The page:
Egypt's ruling generals have asked the International Monetary Fund (IMF), a global financial body, for $3.2 billion in aid to prop up the country's ailing, post-uprising economy.
The military rejected IMF assistance after assuming power last year, in a move that made the debate over loans as much about politics and military hubris as economic woes.
When the IMF offered $5.2 billion in assistance funds in Jun. 2011, Egypt's military, ruling as the Supreme Council of Armed Forces (SCAF), rejected the proposal it said would be substituted with local borrowing and aid from Gulf states.
But others here say SCAF was too proud, too arrogant, to take the funds as it forged its image as guardians of the revolution and saviors of an Egypt targeted by "foreign elements."
"One of the major mistakes they [the army] have made is rejecting the IMF loan" in June, said Hisham Kassem, longtime opposition activist and founder of Egypt's first independent newspaper, Al-Masry Al-Youm.
"They turned down the initial loan on grounds of vanity. They simply said: we will not, during our tenure of running the country, take loans from the IMF. It was not based on sound economic advice."
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But now SCAF is singing a different tune, as political instability has all but halted foreign investment, and the government burns through billions in foreign currency reserves (the government has spent an average of $2 billion of its currency reserves per month over the past year).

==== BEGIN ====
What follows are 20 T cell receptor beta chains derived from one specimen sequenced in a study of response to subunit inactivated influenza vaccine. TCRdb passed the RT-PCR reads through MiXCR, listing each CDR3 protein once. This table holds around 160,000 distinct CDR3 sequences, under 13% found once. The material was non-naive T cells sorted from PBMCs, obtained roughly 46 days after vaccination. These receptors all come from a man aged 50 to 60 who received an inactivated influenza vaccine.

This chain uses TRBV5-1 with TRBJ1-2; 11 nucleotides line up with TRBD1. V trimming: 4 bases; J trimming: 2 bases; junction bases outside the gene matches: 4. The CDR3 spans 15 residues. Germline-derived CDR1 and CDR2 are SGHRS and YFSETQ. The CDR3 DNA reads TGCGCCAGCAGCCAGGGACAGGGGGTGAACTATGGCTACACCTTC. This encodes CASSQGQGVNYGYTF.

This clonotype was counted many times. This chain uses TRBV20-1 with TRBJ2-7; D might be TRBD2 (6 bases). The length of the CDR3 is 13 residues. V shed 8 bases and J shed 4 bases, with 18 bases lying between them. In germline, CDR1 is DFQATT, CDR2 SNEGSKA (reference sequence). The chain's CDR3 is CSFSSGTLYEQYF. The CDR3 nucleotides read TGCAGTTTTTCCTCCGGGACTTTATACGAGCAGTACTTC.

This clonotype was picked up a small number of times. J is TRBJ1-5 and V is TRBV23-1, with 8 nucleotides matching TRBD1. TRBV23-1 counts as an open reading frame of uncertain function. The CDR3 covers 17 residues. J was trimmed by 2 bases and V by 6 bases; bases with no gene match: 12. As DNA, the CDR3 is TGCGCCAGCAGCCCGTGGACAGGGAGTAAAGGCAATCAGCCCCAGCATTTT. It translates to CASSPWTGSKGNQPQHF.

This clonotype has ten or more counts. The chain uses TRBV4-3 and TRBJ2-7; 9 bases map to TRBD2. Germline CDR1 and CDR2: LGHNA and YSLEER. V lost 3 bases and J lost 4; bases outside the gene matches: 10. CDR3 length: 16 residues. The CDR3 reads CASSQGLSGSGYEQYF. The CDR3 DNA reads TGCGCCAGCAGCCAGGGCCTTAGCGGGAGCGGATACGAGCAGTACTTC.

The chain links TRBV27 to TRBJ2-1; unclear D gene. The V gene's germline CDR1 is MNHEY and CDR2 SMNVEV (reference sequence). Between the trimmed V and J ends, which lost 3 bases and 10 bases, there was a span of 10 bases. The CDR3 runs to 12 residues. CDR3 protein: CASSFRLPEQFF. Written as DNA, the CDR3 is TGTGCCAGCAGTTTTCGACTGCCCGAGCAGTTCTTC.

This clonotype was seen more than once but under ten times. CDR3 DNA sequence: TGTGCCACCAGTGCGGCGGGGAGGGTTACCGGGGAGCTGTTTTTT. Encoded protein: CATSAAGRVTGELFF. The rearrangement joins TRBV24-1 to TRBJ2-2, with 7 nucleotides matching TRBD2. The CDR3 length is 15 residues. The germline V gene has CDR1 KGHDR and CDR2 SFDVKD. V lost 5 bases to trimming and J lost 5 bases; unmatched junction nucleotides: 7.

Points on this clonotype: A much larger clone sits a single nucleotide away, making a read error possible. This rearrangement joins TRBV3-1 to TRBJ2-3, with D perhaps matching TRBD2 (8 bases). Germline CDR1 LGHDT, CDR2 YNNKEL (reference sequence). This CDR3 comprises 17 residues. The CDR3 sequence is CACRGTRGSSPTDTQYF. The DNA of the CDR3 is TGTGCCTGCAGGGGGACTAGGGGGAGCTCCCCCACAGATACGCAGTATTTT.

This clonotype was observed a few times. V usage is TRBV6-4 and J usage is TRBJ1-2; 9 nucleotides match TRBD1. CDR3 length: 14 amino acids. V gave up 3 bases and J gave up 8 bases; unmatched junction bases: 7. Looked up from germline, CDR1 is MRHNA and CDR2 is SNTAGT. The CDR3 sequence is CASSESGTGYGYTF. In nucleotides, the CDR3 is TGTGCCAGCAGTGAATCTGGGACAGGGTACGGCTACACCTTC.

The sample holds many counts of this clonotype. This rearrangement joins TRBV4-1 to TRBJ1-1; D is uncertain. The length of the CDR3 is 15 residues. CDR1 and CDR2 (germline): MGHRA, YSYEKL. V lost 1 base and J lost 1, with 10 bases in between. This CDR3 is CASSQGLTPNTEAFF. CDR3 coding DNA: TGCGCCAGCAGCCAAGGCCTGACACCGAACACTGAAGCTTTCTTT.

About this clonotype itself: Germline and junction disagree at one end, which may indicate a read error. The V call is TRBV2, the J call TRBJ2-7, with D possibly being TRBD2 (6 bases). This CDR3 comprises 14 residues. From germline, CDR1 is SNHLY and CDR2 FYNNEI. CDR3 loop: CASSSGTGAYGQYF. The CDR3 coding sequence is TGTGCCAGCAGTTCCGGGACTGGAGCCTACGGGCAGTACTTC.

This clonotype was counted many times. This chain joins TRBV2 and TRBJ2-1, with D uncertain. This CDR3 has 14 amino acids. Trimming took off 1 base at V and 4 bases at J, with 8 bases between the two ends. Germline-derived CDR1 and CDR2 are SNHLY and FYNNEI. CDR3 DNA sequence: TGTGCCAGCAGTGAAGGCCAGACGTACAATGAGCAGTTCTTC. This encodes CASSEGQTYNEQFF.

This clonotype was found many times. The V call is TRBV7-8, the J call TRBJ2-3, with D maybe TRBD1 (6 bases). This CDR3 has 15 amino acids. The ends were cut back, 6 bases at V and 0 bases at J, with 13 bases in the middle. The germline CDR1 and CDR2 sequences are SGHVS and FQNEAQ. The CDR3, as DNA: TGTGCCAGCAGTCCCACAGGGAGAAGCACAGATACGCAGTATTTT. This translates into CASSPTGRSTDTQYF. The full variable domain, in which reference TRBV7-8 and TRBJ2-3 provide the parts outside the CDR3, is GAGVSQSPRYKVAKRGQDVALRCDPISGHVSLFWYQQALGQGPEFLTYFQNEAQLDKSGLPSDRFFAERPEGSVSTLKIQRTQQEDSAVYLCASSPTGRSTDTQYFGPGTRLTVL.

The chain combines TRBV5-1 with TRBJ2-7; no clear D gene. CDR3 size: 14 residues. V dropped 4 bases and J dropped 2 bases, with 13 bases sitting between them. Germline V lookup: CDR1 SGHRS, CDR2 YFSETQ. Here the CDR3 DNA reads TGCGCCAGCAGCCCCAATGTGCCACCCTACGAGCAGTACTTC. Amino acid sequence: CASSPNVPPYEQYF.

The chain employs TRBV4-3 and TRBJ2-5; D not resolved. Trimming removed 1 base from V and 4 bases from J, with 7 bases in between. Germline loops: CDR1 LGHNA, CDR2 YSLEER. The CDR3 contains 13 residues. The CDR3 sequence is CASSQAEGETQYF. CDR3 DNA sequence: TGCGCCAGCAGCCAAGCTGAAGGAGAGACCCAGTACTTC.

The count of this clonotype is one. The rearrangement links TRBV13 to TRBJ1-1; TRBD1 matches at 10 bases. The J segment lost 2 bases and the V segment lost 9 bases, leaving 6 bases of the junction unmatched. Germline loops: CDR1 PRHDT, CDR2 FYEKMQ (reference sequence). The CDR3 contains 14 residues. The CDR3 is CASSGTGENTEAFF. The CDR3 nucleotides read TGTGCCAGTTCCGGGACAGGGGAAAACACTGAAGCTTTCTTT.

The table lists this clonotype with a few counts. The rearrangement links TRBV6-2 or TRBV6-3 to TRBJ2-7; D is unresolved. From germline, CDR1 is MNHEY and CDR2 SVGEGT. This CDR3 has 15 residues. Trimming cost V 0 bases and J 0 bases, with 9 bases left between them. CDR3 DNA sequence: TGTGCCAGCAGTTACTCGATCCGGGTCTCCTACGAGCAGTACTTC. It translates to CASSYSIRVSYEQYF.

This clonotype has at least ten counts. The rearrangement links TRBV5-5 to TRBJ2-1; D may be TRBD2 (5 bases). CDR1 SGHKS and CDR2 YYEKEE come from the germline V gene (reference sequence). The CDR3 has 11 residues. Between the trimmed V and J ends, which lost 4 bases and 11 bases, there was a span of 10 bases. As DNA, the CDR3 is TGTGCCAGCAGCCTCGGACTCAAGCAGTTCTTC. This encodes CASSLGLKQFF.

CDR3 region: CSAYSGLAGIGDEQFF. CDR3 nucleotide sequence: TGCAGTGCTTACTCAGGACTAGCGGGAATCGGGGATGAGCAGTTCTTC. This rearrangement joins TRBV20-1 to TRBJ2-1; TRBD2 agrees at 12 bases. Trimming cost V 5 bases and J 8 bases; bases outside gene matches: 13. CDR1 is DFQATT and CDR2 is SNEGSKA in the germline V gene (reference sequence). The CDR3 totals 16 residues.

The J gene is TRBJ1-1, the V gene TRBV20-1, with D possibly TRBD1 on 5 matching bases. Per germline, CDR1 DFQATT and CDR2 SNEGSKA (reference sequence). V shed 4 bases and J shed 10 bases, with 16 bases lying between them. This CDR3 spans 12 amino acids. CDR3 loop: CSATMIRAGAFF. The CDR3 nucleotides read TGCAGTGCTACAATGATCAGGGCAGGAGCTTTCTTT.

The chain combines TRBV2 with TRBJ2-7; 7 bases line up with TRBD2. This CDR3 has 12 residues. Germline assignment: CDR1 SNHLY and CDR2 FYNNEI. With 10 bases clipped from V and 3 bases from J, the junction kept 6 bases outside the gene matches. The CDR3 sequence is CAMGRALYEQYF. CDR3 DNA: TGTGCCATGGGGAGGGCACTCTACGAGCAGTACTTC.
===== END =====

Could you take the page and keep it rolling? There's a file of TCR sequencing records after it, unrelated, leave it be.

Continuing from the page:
The package, which will reportedly be approved without conditions, would help reduce the budget deficit and spur further investment from abroad.
"There is no money, no work," said an elderly Cairo woman, but who did not want to give her name. "My son works in the tourism industry, but there is no work. May God save this country."
But there is also anger over the IMF negotiations with an unelected, non-civilian government that has failed to articulate a comprehensive economic vision and presided over a repressive transition to democratic rule.
To its credit, the IMF delegation sent to Egypt - and which departed yesterday - met with leaders of the Muslim Brotherhood's Freedom and Justice Party, whose candidates just won a near majority in parliament, to discuss assistance and economic policy.
Some saw it as a sign that the IMF preferred not to negotiate with the generals, instead ensuring the assistance had broad and legitimate political support. IMF officials told Reuters news agency that the negotiations over the loan could take as long as 2-3 months. The army has pledged to hand power over to an elected civilian president by Jun. 30, 2012.
Still, IMF loans are not without their problems.
Rumors that the aid package would require the government to cut fuel and other subsidies sparked a country-wide gas crisis, where at least 40 percent of the population lives under $2 per day. Locals hoarded fuel and long lines of frustrated drivers at petrol stations have already spiraled into violent clashes.
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While the consensus among economists and analysts here is that accepting IMF help is a good thing, scathing critiques of such assistance also shed light on how the aid packages can hurt the poor. And in Egypt, unfortunately, there are many.